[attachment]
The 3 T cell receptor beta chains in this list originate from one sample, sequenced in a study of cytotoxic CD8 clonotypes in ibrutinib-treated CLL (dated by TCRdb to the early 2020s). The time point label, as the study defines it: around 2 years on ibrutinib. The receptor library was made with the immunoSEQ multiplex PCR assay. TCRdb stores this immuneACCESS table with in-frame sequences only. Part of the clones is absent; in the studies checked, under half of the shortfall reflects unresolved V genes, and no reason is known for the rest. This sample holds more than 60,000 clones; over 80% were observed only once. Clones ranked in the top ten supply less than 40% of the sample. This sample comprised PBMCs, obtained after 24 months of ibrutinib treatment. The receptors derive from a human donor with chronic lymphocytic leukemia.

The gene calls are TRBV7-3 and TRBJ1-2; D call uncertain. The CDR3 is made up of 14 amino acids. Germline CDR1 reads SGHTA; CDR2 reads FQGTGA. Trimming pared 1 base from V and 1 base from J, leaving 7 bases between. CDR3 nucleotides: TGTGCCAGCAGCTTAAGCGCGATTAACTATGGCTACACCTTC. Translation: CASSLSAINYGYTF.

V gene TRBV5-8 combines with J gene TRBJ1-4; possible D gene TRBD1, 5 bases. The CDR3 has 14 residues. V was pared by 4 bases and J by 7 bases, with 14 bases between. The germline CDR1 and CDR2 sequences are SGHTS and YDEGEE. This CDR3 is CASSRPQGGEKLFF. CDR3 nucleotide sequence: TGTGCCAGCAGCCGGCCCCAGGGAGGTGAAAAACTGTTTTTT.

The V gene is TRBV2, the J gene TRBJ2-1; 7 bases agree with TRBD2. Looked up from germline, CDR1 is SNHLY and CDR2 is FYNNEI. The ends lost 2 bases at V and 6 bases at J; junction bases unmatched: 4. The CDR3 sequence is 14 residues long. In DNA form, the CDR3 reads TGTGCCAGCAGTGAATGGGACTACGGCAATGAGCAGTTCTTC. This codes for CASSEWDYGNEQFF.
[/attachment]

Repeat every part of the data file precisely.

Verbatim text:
The 3 T cell receptor beta chains in this list originate from one sample, sequenced in a study of cytotoxic CD8 clonotypes in ibrutinib-treated CLL (dated by TCRdb to the early 2020s). The time point label, as the study defines it: around 2 years on ibrutinib. The receptor library was made with the immunoSEQ multiplex PCR assay. TCRdb stores this immuneACCESS table with in-frame sequences only. Part of the clones is absent; in the studies checked, under half of the shortfall reflects unresolved V genes, and no reason is known for the rest. This sample holds more than 60,000 clones; over 80% were observed only once. Clones ranked in the top ten supply less than 40% of the sample. This sample comprised PBMCs, obtained after 24 months of ibrutinib treatment. The receptors derive from a human donor with chronic lymphocytic leukemia.

The gene calls are TRBV7-3 and TRBJ1-2; D call uncertain. The CDR3 is made up of 14 amino acids. Germline CDR1 reads SGHTA; CDR2 reads FQGTGA. Trimming pared 1 base from V and 1 base from J, leaving 7 bases between. CDR3 nucleotides: TGTGCCAGCAGCTTAAGCGCGATTAACTATGGCTACACCTTC. Translation: CASSLSAINYGYTF.

V gene TRBV5-8 combines with J gene TRBJ1-4; possible D gene TRBD1, 5 bases. The CDR3 has 14 residues. V was pared by 4 bases and J by 7 bases, with 14 bases between. The germline CDR1 and CDR2 sequences are SGHTS and YDEGEE. This CDR3 is CASSRPQGGEKLFF. CDR3 nucleotide sequence: TGTGCCAGCAGCCGGCCCCAGGGAGGTGAAAAACTGTTTTTT.

The V gene is TRBV2, the J gene TRBJ2-1; 7 bases agree with TRBD2. Looked up from germline, CDR1 is SNHLY and CDR2 is FYNNEI. The ends lost 2 bases at V and 6 bases at J; junction bases unmatched: 4. The CDR3 sequence is 14 residues long. In DNA form, the CDR3 reads TGTGCCAGCAGTGAATGGGACTACGGCAATGAGCAGTTCTTC. This codes for CASSEWDYGNEQFF.